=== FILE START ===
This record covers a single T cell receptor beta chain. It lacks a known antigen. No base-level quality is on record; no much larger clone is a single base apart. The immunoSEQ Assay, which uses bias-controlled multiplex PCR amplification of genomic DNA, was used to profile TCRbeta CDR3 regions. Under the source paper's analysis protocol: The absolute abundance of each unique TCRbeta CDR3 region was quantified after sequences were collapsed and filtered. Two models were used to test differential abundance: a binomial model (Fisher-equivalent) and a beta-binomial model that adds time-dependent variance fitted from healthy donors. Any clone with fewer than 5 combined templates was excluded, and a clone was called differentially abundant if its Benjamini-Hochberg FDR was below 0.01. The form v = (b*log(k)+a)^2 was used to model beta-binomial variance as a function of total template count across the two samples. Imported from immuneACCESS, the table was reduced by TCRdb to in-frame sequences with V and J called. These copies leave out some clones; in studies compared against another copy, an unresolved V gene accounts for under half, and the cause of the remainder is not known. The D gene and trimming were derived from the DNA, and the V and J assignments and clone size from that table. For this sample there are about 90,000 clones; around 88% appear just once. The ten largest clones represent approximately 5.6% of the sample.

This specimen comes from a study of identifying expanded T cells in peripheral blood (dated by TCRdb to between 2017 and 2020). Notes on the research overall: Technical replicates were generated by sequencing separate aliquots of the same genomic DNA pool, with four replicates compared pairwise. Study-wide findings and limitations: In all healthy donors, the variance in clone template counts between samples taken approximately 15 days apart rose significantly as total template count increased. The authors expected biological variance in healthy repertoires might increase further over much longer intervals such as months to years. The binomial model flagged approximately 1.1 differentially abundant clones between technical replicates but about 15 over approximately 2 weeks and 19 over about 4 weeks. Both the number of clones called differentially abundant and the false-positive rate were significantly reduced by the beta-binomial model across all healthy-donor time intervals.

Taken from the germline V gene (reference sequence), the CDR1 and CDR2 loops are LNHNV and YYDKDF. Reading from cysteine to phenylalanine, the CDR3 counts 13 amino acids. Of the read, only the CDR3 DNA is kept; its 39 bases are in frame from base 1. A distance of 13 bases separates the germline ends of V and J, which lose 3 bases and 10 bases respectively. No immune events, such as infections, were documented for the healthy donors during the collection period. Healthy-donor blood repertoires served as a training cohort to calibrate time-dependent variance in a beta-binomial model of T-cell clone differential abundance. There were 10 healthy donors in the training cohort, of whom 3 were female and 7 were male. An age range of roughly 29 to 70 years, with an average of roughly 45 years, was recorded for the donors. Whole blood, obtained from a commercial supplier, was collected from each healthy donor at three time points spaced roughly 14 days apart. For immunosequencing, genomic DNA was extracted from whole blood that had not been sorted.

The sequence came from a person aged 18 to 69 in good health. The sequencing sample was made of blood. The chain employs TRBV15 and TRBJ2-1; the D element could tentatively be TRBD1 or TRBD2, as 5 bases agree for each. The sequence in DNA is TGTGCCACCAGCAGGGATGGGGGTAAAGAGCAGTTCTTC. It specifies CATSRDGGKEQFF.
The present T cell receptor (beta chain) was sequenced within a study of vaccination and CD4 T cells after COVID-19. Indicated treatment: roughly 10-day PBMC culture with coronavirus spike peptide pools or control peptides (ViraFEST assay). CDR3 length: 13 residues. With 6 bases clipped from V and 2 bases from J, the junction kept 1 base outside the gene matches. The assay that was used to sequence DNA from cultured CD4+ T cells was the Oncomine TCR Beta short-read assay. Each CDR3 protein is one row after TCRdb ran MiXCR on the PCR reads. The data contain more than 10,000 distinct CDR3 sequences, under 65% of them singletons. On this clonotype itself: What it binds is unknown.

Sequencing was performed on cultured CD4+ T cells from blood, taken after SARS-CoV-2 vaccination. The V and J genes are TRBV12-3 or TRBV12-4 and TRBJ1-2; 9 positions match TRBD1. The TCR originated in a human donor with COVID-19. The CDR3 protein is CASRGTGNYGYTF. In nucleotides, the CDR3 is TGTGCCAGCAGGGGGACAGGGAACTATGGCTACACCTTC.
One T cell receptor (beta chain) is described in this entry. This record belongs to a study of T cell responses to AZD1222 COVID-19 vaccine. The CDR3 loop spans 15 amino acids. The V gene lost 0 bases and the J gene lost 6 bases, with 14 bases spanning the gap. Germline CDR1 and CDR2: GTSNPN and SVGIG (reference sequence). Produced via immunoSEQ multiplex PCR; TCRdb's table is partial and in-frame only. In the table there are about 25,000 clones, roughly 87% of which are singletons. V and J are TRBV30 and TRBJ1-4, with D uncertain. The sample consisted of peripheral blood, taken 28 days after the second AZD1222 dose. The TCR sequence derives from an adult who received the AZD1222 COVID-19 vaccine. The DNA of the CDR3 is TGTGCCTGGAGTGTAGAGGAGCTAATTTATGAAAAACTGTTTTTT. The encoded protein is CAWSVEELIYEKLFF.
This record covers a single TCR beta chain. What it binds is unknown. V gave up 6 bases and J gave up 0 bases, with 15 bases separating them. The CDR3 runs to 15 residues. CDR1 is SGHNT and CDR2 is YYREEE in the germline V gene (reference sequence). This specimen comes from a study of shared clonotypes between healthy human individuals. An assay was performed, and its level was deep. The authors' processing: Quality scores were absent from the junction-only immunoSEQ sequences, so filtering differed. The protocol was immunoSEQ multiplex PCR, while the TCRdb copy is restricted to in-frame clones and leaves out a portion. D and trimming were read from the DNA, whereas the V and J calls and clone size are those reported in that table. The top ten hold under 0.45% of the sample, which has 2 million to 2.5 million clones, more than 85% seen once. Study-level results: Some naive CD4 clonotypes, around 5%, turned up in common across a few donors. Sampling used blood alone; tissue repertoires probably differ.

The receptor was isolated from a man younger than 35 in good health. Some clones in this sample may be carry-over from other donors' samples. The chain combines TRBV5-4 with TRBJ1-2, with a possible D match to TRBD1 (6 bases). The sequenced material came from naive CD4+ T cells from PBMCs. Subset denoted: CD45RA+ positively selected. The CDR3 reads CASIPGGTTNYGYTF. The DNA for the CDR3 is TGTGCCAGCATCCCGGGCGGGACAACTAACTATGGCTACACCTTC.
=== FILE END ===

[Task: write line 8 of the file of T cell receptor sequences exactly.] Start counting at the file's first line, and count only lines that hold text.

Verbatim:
This record covers a single TCR beta chain. What it binds is unknown. V gave up 6 bases and J gave up 0 bases, with 15 bases separating them. The CDR3 runs to 15 residues. CDR1 is SGHNT and CDR2 is YYREEE in the germline V gene (reference sequence). This specimen comes from a study of shared clonotypes between healthy human individuals. An assay was performed, and its level was deep. The authors' processing: Quality scores were absent from the junction-only immunoSEQ sequences, so filtering differed. The protocol was immunoSEQ multiplex PCR, while the TCRdb copy is restricted to in-frame clones and leaves out a portion. D and trimming were read from the DNA, whereas the V and J calls and clone size are those reported in that table. The top ten hold under 0.45% of the sample, which has 2 million to 2.5 million clones, more than 85% seen once. Study-level results: Some naive CD4 clonotypes, around 5%, turned up in common across a few donors. Sampling used blood alone; tissue repertoires probably differ.